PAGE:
That was a good experience for me personally, because before we left, it was election season (thank God Biden won), but there was a really bad feeling, and there still is a really bad feeling in America. Some of it’s real and some of it is just an echo chamber of our phones and TVs. It was refreshing to go talk to people who definitely were not politically or even spiritually aligned with us, that were still willing to help two dudes that they just met 20 minutes earlier and offered us a place to stay, or to take a shower, or can they give us some water or money? 

And obviously I say that, very well aware of the fact that I am a very classic-looking white dude. But that was encouraging, and I think people appreciated watching along our journey because people back home with no conception of the middle of the country were like, “Oh it’s a different place, but they’re just people like you and I.” America’s so insanely big. It’s crazy.


What were some of your favorite places that you saw or visited on your journey?


I loved Philadelphia. I’ve been to Philadelphia many times, but going to Philadelphia and talking about what we were doing, and we got to meet you, and we got to really investigate the food scene and talk to people there. That was a really encouraging first stop or first step, and it’s just an awesome city. 

But just getting to see the Midwest and be in the rural part of America, the breadbasket of the country, and just literally walk across corn fields… while mind-numbingly boring at times, there’s something incredibly beautiful and powerful about being out in the wide open, completely alone. Just you, the sun, the clouds, and the weather. I think about that a lot. 

The most beautiful places were definitely in the western United States, up in the mountains. When we crossed the continental divide west of Denver, that was… I think about that day almost every day; and just being on top of a mountain and there’s these really quiet meadows and… It’s really quiet and still up there and really beautiful. And to do something like that with my brother on an adventure, those moments were the best.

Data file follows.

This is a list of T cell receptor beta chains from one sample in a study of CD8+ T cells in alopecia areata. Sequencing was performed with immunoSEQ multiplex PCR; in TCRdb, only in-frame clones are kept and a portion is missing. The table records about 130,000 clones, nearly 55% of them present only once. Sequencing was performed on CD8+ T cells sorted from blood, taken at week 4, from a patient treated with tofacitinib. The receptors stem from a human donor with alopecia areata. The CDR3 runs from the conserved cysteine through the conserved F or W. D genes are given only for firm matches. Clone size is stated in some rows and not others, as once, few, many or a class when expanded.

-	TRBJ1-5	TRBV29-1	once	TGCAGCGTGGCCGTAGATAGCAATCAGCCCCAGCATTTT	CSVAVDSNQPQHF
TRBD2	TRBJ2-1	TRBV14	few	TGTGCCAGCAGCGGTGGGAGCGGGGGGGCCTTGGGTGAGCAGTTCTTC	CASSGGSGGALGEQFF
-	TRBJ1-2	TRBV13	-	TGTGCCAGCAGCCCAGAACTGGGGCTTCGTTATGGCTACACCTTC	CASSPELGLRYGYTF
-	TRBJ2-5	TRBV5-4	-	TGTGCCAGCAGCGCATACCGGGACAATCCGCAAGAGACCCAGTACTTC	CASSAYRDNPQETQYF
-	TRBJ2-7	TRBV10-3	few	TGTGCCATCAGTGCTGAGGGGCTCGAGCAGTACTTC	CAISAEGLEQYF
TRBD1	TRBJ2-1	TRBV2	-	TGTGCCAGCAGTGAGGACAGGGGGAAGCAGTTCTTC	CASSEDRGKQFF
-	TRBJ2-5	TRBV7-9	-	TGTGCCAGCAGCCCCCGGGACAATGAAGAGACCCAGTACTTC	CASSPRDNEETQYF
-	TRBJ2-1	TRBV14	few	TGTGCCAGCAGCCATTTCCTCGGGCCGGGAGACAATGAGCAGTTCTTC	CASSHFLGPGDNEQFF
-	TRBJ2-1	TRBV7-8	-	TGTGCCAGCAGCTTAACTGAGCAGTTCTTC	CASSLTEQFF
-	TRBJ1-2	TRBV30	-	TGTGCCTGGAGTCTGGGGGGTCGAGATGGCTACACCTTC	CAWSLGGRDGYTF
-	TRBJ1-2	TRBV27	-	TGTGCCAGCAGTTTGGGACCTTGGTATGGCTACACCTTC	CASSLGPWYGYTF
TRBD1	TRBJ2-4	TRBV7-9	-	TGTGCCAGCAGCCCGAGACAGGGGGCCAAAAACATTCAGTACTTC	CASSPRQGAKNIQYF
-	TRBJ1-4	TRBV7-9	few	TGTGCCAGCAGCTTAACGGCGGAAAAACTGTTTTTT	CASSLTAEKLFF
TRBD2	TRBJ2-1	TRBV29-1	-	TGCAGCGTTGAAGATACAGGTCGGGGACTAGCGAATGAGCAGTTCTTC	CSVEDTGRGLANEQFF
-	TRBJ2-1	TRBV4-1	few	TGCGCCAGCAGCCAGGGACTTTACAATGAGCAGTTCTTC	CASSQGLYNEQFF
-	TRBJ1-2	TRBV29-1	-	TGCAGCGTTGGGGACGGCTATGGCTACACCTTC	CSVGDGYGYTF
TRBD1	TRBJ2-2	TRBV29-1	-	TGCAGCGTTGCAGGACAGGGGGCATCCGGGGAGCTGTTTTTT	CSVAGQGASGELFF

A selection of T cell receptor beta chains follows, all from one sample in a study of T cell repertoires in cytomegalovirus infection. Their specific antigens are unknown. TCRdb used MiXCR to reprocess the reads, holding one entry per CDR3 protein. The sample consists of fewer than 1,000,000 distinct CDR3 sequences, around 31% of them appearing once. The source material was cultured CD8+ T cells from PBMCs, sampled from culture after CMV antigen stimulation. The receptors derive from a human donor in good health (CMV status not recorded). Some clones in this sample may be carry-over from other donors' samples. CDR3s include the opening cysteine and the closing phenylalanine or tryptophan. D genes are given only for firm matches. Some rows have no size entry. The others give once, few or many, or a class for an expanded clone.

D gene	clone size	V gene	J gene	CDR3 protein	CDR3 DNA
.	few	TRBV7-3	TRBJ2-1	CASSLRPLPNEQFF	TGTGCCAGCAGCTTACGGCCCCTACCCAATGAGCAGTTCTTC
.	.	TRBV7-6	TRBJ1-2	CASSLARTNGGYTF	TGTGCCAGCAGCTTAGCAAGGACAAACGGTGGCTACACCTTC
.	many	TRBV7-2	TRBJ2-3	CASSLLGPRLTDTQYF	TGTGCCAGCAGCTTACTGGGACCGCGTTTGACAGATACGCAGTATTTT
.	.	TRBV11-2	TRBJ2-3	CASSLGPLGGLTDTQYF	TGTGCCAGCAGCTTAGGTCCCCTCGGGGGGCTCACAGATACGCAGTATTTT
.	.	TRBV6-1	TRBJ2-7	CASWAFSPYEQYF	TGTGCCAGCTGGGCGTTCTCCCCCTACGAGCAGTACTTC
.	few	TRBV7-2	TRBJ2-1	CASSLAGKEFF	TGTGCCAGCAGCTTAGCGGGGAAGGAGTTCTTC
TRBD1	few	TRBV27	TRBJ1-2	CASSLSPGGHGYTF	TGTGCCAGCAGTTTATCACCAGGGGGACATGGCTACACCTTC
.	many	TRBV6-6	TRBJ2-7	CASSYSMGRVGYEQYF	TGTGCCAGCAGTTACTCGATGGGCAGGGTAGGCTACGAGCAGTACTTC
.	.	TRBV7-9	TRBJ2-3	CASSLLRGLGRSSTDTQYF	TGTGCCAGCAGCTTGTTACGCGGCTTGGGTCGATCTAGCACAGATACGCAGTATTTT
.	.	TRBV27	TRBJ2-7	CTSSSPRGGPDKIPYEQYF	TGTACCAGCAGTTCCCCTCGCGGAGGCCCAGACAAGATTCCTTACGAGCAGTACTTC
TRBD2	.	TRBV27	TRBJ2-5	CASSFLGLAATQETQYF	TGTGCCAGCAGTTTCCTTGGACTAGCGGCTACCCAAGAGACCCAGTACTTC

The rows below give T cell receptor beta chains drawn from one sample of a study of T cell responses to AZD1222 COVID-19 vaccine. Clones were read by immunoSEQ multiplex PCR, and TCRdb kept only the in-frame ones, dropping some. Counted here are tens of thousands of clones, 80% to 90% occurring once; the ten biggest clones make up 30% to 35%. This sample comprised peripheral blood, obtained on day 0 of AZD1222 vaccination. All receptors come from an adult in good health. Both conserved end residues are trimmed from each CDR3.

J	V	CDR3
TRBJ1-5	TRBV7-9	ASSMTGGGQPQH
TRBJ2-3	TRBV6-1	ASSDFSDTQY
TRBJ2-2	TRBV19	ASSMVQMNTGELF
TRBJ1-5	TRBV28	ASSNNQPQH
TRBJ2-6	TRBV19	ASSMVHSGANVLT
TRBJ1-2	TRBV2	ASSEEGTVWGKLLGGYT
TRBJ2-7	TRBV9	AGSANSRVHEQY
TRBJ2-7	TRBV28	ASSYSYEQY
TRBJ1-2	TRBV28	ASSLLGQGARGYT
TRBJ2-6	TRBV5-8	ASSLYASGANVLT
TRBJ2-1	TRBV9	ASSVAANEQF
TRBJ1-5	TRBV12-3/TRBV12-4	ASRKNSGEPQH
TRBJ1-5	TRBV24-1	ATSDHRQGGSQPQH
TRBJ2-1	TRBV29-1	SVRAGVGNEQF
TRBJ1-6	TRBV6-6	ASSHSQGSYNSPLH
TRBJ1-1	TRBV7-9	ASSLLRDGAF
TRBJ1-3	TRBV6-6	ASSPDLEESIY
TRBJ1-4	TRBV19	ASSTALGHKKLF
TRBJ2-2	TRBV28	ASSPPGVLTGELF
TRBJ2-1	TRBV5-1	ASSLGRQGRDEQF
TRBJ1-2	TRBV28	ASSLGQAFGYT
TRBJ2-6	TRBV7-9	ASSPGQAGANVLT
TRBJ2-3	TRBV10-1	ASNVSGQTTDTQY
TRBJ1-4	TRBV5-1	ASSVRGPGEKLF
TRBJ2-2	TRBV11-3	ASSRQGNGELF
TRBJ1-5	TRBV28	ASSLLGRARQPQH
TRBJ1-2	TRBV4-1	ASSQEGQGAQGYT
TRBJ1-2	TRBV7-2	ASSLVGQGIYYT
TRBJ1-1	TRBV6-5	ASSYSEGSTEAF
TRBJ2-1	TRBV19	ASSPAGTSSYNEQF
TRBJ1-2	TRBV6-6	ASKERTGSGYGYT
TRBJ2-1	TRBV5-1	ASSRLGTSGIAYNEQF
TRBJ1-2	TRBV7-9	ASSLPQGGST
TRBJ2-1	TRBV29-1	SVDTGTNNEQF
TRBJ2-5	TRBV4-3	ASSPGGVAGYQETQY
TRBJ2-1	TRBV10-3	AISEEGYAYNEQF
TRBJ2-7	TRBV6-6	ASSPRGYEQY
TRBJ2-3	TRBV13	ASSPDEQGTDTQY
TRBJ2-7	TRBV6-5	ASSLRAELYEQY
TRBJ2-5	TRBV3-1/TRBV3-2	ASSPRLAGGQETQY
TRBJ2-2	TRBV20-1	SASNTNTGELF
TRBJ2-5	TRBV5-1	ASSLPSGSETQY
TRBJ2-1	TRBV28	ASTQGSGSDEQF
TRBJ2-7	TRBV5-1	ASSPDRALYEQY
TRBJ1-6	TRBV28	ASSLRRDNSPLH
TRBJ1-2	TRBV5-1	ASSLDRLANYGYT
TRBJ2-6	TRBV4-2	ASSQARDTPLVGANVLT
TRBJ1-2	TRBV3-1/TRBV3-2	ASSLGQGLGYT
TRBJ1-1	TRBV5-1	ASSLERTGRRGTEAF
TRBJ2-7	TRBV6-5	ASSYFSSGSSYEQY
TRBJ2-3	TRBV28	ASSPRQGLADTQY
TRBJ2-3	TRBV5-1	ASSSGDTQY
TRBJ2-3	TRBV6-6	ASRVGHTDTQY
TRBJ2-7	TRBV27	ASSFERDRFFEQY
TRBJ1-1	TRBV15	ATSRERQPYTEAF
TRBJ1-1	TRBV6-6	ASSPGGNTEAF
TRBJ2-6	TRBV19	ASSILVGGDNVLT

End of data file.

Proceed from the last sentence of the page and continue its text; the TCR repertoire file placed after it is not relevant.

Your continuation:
A few photos of Aiden’s experience of the western United States: (from top left) Rogers Pass, CO; Steamboat Springs, CO; Vernal, UT; and Salt Lake City, UT.

Illinois was a really interesting place for us. We walked to Chicago as soon as we crossed the border and just kept going (because Chicago’s right on the border with northern Indiana), and we met people in Chicago that we didn’t really know, but they put us up and they took us around. We met a bunch of business owners and then we met people in Chicago that helped us get all the way to Geneseo, Illinois, and then to Rock Island and then to the Mississippi River – a whole family of people putting us up, taking us to their favorite restaurants. I really liked that part of the journey, just because there were still people around. 

All the way basically to Omaha, we had those experiences where we would stop in a small town and someone would be like, “You gotta go to this place!” We go sit down, and someone would treat us really well and we’d get to talking. Then as soon as we got to Nebraska, we had an awesome time in Omaha. We met this guy Dan Michaels, who runs a radio show in Fargo. He came down with his nonprofit foundation and made a contribution, and we did a live, in-person radio show. We’d been talking to him every week. And then he took us to Scheels, which is a sporting goods store out in the western part of the United States, and they got us shoes. Then we went to all these businesses in Omaha, and everyone was really kind and super friendly. 

Then as soon as we left Omaha, it was over. It was just: walk 40 miles a day, it was a hundred degrees every single day, and just do whatever we could possibly do to get to Denver. You’ll notice, if you were following us on Instagram, it’s like we’re posting, we’re posting, we’re posting, we’re posting, and then it’s just… a post every four or five days, once a week. It’s just because we were like, “All right, let’s just finish. We just have to walk every day, days on end.” 

The parts where there were lots of people were really great, but the ability to be by ourselves doing something really, really hard, with no one around, was also really cool. We walked across Utah and Nevada. That’s a weird thing to do, and it’s really hard, but we did it because we had so many people help get us to that point. That was the best part of the journey for me.


That’s awesome. I’m glad that you guys received all of that support.

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Read Part 2 here!

*All photo credit goes to Aiden and Louis Ardine. You can see *all* of the photos from their journey on their Instagram account @ardinesxamerica.*